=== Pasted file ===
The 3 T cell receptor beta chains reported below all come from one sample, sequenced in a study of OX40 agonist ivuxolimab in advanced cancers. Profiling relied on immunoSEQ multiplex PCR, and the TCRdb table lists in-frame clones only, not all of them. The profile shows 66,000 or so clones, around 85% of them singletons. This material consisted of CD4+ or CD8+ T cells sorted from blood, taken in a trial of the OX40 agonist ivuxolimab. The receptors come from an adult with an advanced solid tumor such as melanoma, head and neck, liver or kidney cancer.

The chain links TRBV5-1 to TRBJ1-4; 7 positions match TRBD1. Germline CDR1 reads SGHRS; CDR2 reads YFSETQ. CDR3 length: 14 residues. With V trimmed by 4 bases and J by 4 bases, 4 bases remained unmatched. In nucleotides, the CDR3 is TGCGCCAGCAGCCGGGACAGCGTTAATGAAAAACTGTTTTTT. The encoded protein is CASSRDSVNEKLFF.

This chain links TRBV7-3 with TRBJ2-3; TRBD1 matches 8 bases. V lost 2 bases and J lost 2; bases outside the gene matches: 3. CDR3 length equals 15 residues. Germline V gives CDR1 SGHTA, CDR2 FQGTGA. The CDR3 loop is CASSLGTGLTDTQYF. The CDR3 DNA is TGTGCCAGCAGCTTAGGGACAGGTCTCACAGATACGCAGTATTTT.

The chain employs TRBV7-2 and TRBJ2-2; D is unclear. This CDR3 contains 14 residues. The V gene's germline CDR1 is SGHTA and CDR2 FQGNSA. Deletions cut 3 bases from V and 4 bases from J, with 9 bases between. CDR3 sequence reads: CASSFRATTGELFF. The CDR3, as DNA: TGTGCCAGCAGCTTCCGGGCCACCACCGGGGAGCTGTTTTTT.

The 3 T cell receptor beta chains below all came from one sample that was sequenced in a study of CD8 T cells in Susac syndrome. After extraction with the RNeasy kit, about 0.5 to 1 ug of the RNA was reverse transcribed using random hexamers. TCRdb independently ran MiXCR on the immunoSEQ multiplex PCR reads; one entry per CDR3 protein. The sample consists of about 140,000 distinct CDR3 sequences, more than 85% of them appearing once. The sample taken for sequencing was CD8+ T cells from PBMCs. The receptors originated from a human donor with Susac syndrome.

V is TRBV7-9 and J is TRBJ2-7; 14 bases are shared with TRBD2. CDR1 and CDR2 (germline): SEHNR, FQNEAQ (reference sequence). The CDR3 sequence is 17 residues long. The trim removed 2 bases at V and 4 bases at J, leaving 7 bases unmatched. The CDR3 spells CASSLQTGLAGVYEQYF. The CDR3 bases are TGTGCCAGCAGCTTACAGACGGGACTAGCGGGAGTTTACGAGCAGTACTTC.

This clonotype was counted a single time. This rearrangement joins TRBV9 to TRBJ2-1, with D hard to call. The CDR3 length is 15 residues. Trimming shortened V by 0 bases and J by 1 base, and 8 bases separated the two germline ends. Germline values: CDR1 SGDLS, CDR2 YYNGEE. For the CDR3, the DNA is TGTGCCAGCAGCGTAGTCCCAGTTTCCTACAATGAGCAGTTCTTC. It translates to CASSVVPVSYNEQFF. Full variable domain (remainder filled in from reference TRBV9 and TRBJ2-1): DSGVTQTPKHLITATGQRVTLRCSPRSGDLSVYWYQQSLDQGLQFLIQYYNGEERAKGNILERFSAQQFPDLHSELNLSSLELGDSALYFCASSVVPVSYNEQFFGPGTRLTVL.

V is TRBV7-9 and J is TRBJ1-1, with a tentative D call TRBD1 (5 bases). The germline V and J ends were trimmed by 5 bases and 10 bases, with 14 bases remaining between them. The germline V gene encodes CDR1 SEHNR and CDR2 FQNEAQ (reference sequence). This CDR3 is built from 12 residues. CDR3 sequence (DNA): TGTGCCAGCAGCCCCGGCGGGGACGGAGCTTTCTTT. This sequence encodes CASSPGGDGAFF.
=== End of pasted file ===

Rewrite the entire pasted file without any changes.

The 3 T cell receptor beta chains reported below all come from one sample, sequenced in a study of OX40 agonist ivuxolimab in advanced cancers. Profiling relied on immunoSEQ multiplex PCR, and the TCRdb table lists in-frame clones only, not all of them. The profile shows 66,000 or so clones, around 85% of them singletons. This material consisted of CD4+ or CD8+ T cells sorted from blood, taken in a trial of the OX40 agonist ivuxolimab. The receptors come from an adult with an advanced solid tumor such as melanoma, head and neck, liver or kidney cancer.

The chain links TRBV5-1 to TRBJ1-4; 7 positions match TRBD1. Germline CDR1 reads SGHRS; CDR2 reads YFSETQ. CDR3 length: 14 residues. With V trimmed by 4 bases and J by 4 bases, 4 bases remained unmatched. In nucleotides, the CDR3 is TGCGCCAGCAGCCGGGACAGCGTTAATGAAAAACTGTTTTTT. The encoded protein is CASSRDSVNEKLFF.

This chain links TRBV7-3 with TRBJ2-3; TRBD1 matches 8 bases. V lost 2 bases and J lost 2; bases outside the gene matches: 3. CDR3 length equals 15 residues. Germline V gives CDR1 SGHTA, CDR2 FQGTGA. The CDR3 loop is CASSLGTGLTDTQYF. The CDR3 DNA is TGTGCCAGCAGCTTAGGGACAGGTCTCACAGATACGCAGTATTTT.

The chain employs TRBV7-2 and TRBJ2-2; D is unclear. This CDR3 contains 14 residues. The V gene's germline CDR1 is SGHTA and CDR2 FQGNSA. Deletions cut 3 bases from V and 4 bases from J, with 9 bases between. CDR3 sequence reads: CASSFRATTGELFF. The CDR3, as DNA: TGTGCCAGCAGCTTCCGGGCCACCACCGGGGAGCTGTTTTTT.

The 3 T cell receptor beta chains below all came from one sample that was sequenced in a study of CD8 T cells in Susac syndrome. After extraction with the RNeasy kit, about 0.5 to 1 ug of the RNA was reverse transcribed using random hexamers. TCRdb independently ran MiXCR on the immunoSEQ multiplex PCR reads; one entry per CDR3 protein. The sample consists of about 140,000 distinct CDR3 sequences, more than 85% of them appearing once. The sample taken for sequencing was CD8+ T cells from PBMCs. The receptors originated from a human donor with Susac syndrome.

V is TRBV7-9 and J is TRBJ2-7; 14 bases are shared with TRBD2. CDR1 and CDR2 (germline): SEHNR, FQNEAQ (reference sequence). The CDR3 sequence is 17 residues long. The trim removed 2 bases at V and 4 bases at J, leaving 7 bases unmatched. The CDR3 spells CASSLQTGLAGVYEQYF. The CDR3 bases are TGTGCCAGCAGCTTACAGACGGGACTAGCGGGAGTTTACGAGCAGTACTTC.

This clonotype was counted a single time. This rearrangement joins TRBV9 to TRBJ2-1, with D hard to call. The CDR3 length is 15 residues. Trimming shortened V by 0 bases and J by 1 base, and 8 bases separated the two germline ends. Germline values: CDR1 SGDLS, CDR2 YYNGEE. For the CDR3, the DNA is TGTGCCAGCAGCGTAGTCCCAGTTTCCTACAATGAGCAGTTCTTC. It translates to CASSVVPVSYNEQFF. Full variable domain (remainder filled in from reference TRBV9 and TRBJ2-1): DSGVTQTPKHLITATGQRVTLRCSPRSGDLSVYWYQQSLDQGLQFLIQYYNGEERAKGNILERFSAQQFPDLHSELNLSSLELGDSALYFCASSVVPVSYNEQFFGPGTRLTVL.

V is TRBV7-9 and J is TRBJ1-1, with a tentative D call TRBD1 (5 bases). The germline V and J ends were trimmed by 5 bases and 10 bases, with 14 bases remaining between them. The germline V gene encodes CDR1 SEHNR and CDR2 FQNEAQ (reference sequence). This CDR3 is built from 12 residues. CDR3 sequence (DNA): TGTGCCAGCAGCCCCGGCGGGGACGGAGCTTTCTTT. This sequence encodes CASSPGGDGAFF.